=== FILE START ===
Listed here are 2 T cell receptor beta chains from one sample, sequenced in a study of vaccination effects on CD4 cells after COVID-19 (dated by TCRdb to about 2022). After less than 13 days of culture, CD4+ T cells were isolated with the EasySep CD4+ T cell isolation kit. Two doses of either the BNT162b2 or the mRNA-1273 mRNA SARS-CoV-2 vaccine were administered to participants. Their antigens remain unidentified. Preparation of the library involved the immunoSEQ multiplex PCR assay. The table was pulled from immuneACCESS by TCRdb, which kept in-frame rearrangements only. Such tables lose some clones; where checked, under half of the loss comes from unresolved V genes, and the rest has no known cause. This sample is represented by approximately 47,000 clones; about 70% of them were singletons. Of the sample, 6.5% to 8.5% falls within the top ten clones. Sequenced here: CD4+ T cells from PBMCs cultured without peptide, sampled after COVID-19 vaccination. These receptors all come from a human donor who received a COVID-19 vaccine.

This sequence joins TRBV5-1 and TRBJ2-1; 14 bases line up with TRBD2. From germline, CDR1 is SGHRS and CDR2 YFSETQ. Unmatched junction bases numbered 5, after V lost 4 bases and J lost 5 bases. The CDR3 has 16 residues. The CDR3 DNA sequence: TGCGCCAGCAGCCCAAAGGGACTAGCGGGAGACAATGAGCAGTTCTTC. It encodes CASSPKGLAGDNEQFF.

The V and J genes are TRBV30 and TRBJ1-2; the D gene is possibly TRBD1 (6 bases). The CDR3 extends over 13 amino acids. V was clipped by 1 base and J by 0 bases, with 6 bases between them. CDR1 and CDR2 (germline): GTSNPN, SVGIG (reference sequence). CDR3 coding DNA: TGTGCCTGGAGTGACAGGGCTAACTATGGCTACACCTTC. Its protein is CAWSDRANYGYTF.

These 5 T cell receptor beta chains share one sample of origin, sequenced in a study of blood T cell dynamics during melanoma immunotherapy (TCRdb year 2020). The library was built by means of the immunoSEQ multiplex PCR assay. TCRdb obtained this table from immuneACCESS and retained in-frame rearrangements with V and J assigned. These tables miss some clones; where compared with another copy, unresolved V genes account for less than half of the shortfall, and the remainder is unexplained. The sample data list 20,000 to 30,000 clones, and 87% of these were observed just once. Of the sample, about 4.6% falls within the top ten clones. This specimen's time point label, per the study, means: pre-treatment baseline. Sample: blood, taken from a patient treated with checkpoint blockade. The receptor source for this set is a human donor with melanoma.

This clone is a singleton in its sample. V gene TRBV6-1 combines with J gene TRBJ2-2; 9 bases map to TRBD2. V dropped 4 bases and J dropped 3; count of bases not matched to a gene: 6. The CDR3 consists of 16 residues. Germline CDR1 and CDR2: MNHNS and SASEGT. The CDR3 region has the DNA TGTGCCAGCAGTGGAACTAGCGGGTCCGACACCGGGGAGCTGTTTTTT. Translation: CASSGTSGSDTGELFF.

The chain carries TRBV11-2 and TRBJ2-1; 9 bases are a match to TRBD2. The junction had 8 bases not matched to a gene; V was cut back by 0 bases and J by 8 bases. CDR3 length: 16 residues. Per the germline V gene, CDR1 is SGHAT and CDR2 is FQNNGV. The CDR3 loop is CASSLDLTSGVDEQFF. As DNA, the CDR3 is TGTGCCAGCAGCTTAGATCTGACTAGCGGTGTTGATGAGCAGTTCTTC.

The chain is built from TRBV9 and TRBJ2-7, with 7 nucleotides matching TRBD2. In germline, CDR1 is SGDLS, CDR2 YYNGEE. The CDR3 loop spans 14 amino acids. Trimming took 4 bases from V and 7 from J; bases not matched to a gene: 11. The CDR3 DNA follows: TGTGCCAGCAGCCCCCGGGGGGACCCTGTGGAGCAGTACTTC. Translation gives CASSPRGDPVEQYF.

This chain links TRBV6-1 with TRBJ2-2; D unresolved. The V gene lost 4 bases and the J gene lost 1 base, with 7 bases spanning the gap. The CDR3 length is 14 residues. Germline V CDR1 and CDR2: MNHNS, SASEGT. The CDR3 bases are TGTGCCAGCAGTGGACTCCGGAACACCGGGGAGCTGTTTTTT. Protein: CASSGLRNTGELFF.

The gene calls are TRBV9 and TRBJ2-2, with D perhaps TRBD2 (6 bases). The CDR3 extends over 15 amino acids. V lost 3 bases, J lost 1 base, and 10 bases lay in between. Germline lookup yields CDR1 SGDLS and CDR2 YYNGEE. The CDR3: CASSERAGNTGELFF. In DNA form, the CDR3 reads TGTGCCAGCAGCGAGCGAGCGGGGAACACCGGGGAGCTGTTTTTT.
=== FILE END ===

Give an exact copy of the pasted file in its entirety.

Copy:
Listed here are 2 T cell receptor beta chains from one sample, sequenced in a study of vaccination effects on CD4 cells after COVID-19 (dated by TCRdb to about 2022). After less than 13 days of culture, CD4+ T cells were isolated with the EasySep CD4+ T cell isolation kit. Two doses of either the BNT162b2 or the mRNA-1273 mRNA SARS-CoV-2 vaccine were administered to participants. Their antigens remain unidentified. Preparation of the library involved the immunoSEQ multiplex PCR assay. The table was pulled from immuneACCESS by TCRdb, which kept in-frame rearrangements only. Such tables lose some clones; where checked, under half of the loss comes from unresolved V genes, and the rest has no known cause. This sample is represented by approximately 47,000 clones; about 70% of them were singletons. Of the sample, 6.5% to 8.5% falls within the top ten clones. Sequenced here: CD4+ T cells from PBMCs cultured without peptide, sampled after COVID-19 vaccination. These receptors all come from a human donor who received a COVID-19 vaccine.

This sequence joins TRBV5-1 and TRBJ2-1; 14 bases line up with TRBD2. From germline, CDR1 is SGHRS and CDR2 YFSETQ. Unmatched junction bases numbered 5, after V lost 4 bases and J lost 5 bases. The CDR3 has 16 residues. The CDR3 DNA sequence: TGCGCCAGCAGCCCAAAGGGACTAGCGGGAGACAATGAGCAGTTCTTC. It encodes CASSPKGLAGDNEQFF.

The V and J genes are TRBV30 and TRBJ1-2; the D gene is possibly TRBD1 (6 bases). The CDR3 extends over 13 amino acids. V was clipped by 1 base and J by 0 bases, with 6 bases between them. CDR1 and CDR2 (germline): GTSNPN, SVGIG (reference sequence). CDR3 coding DNA: TGTGCCTGGAGTGACAGGGCTAACTATGGCTACACCTTC. Its protein is CAWSDRANYGYTF.

These 5 T cell receptor beta chains share one sample of origin, sequenced in a study of blood T cell dynamics during melanoma immunotherapy (TCRdb year 2020). The library was built by means of the immunoSEQ multiplex PCR assay. TCRdb obtained this table from immuneACCESS and retained in-frame rearrangements with V and J assigned. These tables miss some clones; where compared with another copy, unresolved V genes account for less than half of the shortfall, and the remainder is unexplained. The sample data list 20,000 to 30,000 clones, and 87% of these were observed just once. Of the sample, about 4.6% falls within the top ten clones. This specimen's time point label, per the study, means: pre-treatment baseline. Sample: blood, taken from a patient treated with checkpoint blockade. The receptor source for this set is a human donor with melanoma.

This clone is a singleton in its sample. V gene TRBV6-1 combines with J gene TRBJ2-2; 9 bases map to TRBD2. V dropped 4 bases and J dropped 3; count of bases not matched to a gene: 6. The CDR3 consists of 16 residues. Germline CDR1 and CDR2: MNHNS and SASEGT. The CDR3 region has the DNA TGTGCCAGCAGTGGAACTAGCGGGTCCGACACCGGGGAGCTGTTTTTT. Translation: CASSGTSGSDTGELFF.

The chain carries TRBV11-2 and TRBJ2-1; 9 bases are a match to TRBD2. The junction had 8 bases not matched to a gene; V was cut back by 0 bases and J by 8 bases. CDR3 length: 16 residues. Per the germline V gene, CDR1 is SGHAT and CDR2 is FQNNGV. The CDR3 loop is CASSLDLTSGVDEQFF. As DNA, the CDR3 is TGTGCCAGCAGCTTAGATCTGACTAGCGGTGTTGATGAGCAGTTCTTC.

The chain is built from TRBV9 and TRBJ2-7, with 7 nucleotides matching TRBD2. In germline, CDR1 is SGDLS, CDR2 YYNGEE. The CDR3 loop spans 14 amino acids. Trimming took 4 bases from V and 7 from J; bases not matched to a gene: 11. The CDR3 DNA follows: TGTGCCAGCAGCCCCCGGGGGGACCCTGTGGAGCAGTACTTC. Translation gives CASSPRGDPVEQYF.

This chain links TRBV6-1 with TRBJ2-2; D unresolved. The V gene lost 4 bases and the J gene lost 1 base, with 7 bases spanning the gap. The CDR3 length is 14 residues. Germline V CDR1 and CDR2: MNHNS, SASEGT. The CDR3 bases are TGTGCCAGCAGTGGACTCCGGAACACCGGGGAGCTGTTTTTT. Protein: CASSGLRNTGELFF.

The gene calls are TRBV9 and TRBJ2-2, with D perhaps TRBD2 (6 bases). The CDR3 extends over 15 amino acids. V lost 3 bases, J lost 1 base, and 10 bases lay in between. Germline lookup yields CDR1 SGDLS and CDR2 YYNGEE. The CDR3: CASSERAGNTGELFF. In DNA form, the CDR3 reads TGTGCCAGCAGCGAGCGAGCGGGGAACACCGGGGAGCTGTTTTTT.